How does the Bible depict the relationship between men and women?

Andrew Bartlett has written the outstanding study Men and Women in Christ: fresh light from the biblical texts which I think should be compulsory reading for anyone interested in this question. Here, he reviews another book on this subject, Men and Women in the Church: A Short, Biblical, Practical Introduction (Crossway, 2021) by Kevin DeYoung.

Looking at Men and Women in the Bible through Distorting Spectacles

Kevin DeYoung (KD) wanted to write a book “that explained the Bible’s teaching about men and women in the church in a way that the interested layperson could understand and in a size that he or she could read in a few hours”. 

Assessed in light of his objective, the book merits more than one star, because KD writes lucidly, he packs a lot of content into a short book, and there are some important things that he gets right. For example, we should not use the Trinity as our model for the marriage relationship [Ch 4]. 

But what we mostly get is not really “the Bible’s teaching”. Instead, it is the Bible as viewed through patriarchal spectacles. (I’m using ‘patriarchal’ in the sense that men are in charge—not in the sense that men are oppressors, which KD rightly condemns.)  KD wears these spectacles enthusiastically, for he is committed to men’s leadership of women in home, church and society. The spectacles make it very hard for him to see what God’s word actually says, where it contradicts his views. 

(Full disclosure: I’ve written a book on the same subject, in which I arrive at different conclusions from KD. I’ve also written some articles which you can find via Terran Williams’ website.)

The longest passage of teaching in the New Testament concerning men and women is in 1 Corinthians 7. But the spectacles are so blurry that KD does not consider this passage to be worth discussing in his book. That is remarkable. For KD rejects mutual submission in marriage, asserting that a husband is the decision-maker, with unilateral authority over his wife and sole responsibility for spiritual leadership [Chs 5, 8]. Yet 1 Corinthians 7 is the only passage which expressly teaches about the ‘authority’ of husband and wife and the only passage which expressly teaches how couples should take decisions on significant spiritual and physical matters such as joint prayer and sexual intercourse.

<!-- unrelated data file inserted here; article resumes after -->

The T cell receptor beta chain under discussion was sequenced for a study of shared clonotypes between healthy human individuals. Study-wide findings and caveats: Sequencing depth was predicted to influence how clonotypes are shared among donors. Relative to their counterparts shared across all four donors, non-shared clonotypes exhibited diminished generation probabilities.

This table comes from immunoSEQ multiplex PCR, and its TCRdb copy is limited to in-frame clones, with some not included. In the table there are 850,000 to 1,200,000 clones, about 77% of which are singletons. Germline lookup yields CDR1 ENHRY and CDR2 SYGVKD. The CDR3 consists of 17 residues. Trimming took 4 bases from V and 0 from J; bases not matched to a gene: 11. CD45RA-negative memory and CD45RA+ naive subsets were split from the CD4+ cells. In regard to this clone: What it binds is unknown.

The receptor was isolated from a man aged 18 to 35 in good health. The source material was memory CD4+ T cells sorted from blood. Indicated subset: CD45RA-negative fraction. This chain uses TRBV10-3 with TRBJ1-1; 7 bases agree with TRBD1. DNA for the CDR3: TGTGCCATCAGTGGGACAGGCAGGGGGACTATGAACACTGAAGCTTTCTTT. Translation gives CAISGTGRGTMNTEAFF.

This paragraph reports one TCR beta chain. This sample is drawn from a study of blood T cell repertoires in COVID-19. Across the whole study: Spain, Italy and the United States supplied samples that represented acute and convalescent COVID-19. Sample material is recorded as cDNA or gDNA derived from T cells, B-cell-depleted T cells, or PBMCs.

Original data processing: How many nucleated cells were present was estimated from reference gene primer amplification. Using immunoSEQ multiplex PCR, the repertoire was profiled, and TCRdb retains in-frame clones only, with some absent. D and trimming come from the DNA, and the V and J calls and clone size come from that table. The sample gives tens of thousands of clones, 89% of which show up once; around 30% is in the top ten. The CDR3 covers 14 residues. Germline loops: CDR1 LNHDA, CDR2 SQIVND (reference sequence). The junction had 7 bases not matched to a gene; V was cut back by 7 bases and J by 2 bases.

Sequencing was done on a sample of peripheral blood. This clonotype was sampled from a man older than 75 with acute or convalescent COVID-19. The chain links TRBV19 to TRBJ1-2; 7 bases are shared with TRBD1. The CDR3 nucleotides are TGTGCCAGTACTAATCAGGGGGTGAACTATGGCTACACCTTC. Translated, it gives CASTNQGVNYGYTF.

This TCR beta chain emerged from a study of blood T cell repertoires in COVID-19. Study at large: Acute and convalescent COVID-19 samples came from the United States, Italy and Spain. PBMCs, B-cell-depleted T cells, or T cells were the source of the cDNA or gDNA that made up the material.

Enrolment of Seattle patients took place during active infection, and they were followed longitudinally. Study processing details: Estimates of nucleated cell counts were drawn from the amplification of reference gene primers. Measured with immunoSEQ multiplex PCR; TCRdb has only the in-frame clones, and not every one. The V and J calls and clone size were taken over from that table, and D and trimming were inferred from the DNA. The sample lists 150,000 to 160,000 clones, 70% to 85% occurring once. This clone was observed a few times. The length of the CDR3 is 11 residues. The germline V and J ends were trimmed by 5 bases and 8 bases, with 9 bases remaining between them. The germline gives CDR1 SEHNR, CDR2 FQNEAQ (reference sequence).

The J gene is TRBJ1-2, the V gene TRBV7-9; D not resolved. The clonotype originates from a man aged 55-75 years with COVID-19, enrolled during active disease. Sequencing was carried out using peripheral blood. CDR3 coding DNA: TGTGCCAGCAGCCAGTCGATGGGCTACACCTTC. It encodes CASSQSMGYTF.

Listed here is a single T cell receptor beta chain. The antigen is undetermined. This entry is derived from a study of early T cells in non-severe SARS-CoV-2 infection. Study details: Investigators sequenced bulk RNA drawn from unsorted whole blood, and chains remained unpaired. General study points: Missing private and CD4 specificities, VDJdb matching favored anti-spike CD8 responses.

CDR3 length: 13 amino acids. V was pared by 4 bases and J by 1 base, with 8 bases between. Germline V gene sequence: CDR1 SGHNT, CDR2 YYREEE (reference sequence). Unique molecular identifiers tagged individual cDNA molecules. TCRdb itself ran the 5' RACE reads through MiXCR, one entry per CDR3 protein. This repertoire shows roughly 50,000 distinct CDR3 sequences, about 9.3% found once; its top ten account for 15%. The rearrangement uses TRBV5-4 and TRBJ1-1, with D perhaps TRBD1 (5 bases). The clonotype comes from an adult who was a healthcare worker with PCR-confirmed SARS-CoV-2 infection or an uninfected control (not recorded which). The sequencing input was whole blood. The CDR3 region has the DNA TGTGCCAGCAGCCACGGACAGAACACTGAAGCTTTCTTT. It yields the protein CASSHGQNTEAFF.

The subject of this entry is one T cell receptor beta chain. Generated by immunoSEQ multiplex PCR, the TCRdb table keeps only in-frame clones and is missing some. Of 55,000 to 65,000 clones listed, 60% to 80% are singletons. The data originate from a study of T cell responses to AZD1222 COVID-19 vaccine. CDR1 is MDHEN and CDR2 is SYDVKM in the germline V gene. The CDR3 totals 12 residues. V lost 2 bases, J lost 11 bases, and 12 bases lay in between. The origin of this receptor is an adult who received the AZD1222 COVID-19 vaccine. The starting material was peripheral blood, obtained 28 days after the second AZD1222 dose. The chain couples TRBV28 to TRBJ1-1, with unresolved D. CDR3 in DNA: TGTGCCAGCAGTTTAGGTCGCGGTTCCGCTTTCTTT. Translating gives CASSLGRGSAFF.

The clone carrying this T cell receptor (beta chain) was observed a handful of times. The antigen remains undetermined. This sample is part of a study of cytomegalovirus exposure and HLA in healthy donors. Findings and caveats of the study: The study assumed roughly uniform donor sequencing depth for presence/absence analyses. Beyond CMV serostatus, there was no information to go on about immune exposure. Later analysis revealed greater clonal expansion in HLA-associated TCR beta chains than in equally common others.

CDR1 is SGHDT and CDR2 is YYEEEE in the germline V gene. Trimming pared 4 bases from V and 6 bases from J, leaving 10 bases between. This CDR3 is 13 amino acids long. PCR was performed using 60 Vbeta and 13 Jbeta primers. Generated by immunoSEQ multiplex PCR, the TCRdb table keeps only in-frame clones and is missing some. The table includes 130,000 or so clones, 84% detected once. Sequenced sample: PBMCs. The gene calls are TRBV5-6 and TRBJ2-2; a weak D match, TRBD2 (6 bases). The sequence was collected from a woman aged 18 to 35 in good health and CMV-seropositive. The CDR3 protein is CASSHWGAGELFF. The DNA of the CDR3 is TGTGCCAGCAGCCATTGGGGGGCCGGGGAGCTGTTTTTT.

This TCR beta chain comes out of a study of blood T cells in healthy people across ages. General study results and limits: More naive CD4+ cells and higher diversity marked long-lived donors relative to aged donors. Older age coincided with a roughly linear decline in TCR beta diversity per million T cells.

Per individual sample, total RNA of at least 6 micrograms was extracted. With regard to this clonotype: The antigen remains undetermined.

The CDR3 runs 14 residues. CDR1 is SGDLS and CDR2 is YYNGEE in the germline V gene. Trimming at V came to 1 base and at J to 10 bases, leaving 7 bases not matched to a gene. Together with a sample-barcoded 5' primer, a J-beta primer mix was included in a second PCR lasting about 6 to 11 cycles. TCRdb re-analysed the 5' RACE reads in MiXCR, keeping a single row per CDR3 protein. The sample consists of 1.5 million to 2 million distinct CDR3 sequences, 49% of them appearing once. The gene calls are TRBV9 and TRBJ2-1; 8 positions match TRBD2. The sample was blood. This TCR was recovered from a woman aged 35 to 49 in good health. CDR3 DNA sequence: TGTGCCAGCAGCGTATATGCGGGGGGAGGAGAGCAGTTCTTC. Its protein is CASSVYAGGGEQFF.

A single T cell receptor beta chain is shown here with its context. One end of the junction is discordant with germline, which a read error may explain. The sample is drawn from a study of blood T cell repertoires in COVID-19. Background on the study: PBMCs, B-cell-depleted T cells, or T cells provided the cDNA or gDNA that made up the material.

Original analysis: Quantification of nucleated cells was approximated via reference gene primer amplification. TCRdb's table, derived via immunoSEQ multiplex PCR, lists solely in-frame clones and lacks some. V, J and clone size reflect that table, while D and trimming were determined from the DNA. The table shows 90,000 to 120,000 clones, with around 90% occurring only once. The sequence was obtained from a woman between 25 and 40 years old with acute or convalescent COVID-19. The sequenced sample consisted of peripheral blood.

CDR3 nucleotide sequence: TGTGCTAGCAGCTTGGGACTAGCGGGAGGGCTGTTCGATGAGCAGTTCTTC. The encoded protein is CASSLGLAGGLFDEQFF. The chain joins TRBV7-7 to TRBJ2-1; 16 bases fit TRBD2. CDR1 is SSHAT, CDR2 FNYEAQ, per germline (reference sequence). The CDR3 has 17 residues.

Why might the spectacles prevent KD from seeing the significance of 1 Corinthians 7? Because if he perceived it, it would defeat his view. Paul teaches the mutual submission of husband and wife, whose authority is identical (see 1 Cor 7:4, exactly as we should expect from Genesis 2:24 ‘one flesh’). And Paul teaches that those significant marital decisions should be taken by mutual consent (see 1 Cor 7:5).

In Ephesians 5, Paul’s own indication of the meaning of his ‘head’ metaphor, as applied to the husband, is in Eph 5:23 (literally, “a husband is head of the wife as also the Messiah is head of the church, himself saviour of the body”). Addressing husbands, Paul spells out the practical content of the “saviour” idea in Eph 5:25-33a. It is all about humble, self-sacrificial love and care. Not one word telling a husband to exercise authority over his wife. But the spectacles screen this out. KD never quotes or even notices the critical words “saviour of the body”. He interprets the metaphor as if Paul’s explanation had been “lord over the body” [Chs 4, 5, 8]. Paul’s phrase “as to the Lord” (v 22) is not an instruction to husbands. If KD’s patriarchal viewpoint is correct, why is there no statement in Ephesians 5—or even in the whole of the Bible—that husbands ought to exercise authority over their wives?